It’s difficult not to get caught up in the hype when you race an IRONMAN 70.3 branded race. There’s a sense of “bling” about the event. You’re made to feel like you are really achieving something really special, so I was impressed with my first ever IRONMAN branded 70.3 race in Ballarat, Australia.
I was a little nervous though going into the race as I’d just come off an injury and had not been running much over the past eight weeks. One thing that I wasn’t nervous about though, was my fuelling strategy. For once I was clear with no questions about which brand of gel to use? How often should I be fueling? Should I be consuming magnesium? How many gels should I carry? If I drop any of my gels, how bad will I run?
It was going to be simple this time. I would be racing the way I was training and that would be no sugar or carbs for the whole race and only water to replenish fluids. I was going to race the 70.3, sugar free!
It’s easy to look back now and say that I wasn’t nervous. I was nervous. It had only been six weeks since I completely cut out sugar and processed carbs in my diet, so I was worried about bonking and even having to pull out of the race as a result poor fueling.
I’d wanted to reduce my sugar intake for a long time. I’ve always been a sweet tooth, but the amount of sugar and processed carbs I was eating had increased due to my training with plans to tackle a full IRONMAN. I’ve been concerned that my lifestyle and the way that I eat would lead to insulin resistance and diabetes later in life.
I came across the concept of the Low Carb, High Fat eating plan about 12 months ago and saw it as being a way to reduce my dependence on sugar. The theory goes that you train your body to burn fat instead of sugars for energy. I saw some pretty extreme meals that completely put me off the concept until I spoke with a work colleague who is diabetic and is using the eating plan to help control his symptoms.
He recommended I watch the movie Cereal Killers. It opened my eyes about my sugar and carbohydrate consumption and it was not as extreme as I had originally believed. The diet made sense to me as it meant there would be no grey areas to cutting out sugars, as I would be cutting out all processed carbohydrates of any kind including most fruit, grains, and starchy root vegetables.
So I started the day with my usual spinach and cheese omelet and a coffee. Then it would only be water for the rest of the race. I would not be risking anything though and would pull out of the race if there were any concerns out on the course. Even long term, if I ever show negative results from any medical tests, I would be stopping this eating plan straight away.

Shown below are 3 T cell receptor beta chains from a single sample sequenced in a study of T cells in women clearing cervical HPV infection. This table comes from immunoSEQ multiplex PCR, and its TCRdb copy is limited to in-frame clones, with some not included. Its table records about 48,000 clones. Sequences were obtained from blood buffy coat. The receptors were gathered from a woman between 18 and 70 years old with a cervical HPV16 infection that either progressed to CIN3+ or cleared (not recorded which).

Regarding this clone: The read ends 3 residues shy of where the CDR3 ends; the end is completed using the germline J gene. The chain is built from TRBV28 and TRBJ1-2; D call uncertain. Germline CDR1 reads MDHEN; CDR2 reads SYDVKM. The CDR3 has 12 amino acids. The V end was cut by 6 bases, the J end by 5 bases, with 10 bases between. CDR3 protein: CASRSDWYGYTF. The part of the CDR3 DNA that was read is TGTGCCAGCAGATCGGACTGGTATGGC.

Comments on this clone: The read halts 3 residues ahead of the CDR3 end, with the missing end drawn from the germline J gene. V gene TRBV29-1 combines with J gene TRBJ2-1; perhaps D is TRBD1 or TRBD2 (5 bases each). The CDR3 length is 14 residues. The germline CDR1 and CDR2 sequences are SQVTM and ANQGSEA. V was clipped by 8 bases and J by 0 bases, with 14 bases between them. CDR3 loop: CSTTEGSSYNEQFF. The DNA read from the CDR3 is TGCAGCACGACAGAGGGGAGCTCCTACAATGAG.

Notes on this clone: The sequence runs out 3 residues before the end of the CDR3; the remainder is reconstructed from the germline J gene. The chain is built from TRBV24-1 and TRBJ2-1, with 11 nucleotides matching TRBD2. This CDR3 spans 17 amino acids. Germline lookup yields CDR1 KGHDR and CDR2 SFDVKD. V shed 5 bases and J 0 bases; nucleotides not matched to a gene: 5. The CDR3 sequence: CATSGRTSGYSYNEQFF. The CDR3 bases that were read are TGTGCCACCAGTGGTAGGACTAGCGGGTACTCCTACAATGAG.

As for the course, IRONMAN Ballarat offered an interesting mix. The swim is in a freshwater lake. Reeds got tangled in my goggles, but the water remains calm most of the time with a nice up and back course. The bike is a two lap course with an mix of technical turns for 5km stretches which then take you on undulating, straight and furious time trial sections that run for over thirty kilometers in parts. The run course is flat and if it is hot, any wind coming off the lake is a refreshing change under the hot sun.
The race day went really well for me. I stuck to my plan and made sure I was consistently drinking water throughout the race. I ended up sore and tired, which would be expected, but hydrated with no bloating or sickness from gels. I was able to sleep without any issues and was not hyperactive or over stimulated from the race.
It was one of those days when everything goes to plan. I had been training hard and over a consistent period of time, so taking ten minutes off my PB shouldn’t be a surprise.
What should be surprising is that I was able to swim for thirty minutes, ride for two and a half hours and then run for just over ninety minutes, without any need for sugar, gel, electrolyte drink or supplement replacement. I didn’t need to rely on feeding every thirty minutes or anything that I had learnt over the past fifteen years of being involved in running, open water swimming and now triathlon. What else are we capable of? What else is there that I’m doing wrong with my training and racing?
Incase you are curious about my results:
I am not advocating that this is something that everyone should be implementing in his or her diet, but so far it’s worked for me and now I need to scale it up over the next two months to race IRONMAN NZ. I am still a work in progress, but I believe I am eating better with my cupboards almost empty, usually full of cereal, pasta, noodles, flour, rice, chocolate and my fridge is now full with fresh vegetables, meat, dairy, eggs, berries and avocados. I am able to go for longer periods of time without eating or feeling hungry, and feel like I am no longer a slave to having to continuously eat. My thoughts are clearer, and as a result feel like I am less stressed, calmer and happier.
What about you? Have you tried anything like this, or do you have an interest in doing so? Please add your comment below!
Tri Swim Coach Ambassador
Vince works as an IT Engineer in Melbourne, Australia where he lives with his cat Tim Tam. He has been a runner for longer than he can remember. He competes in distance running races, open water swims and long course triathlons.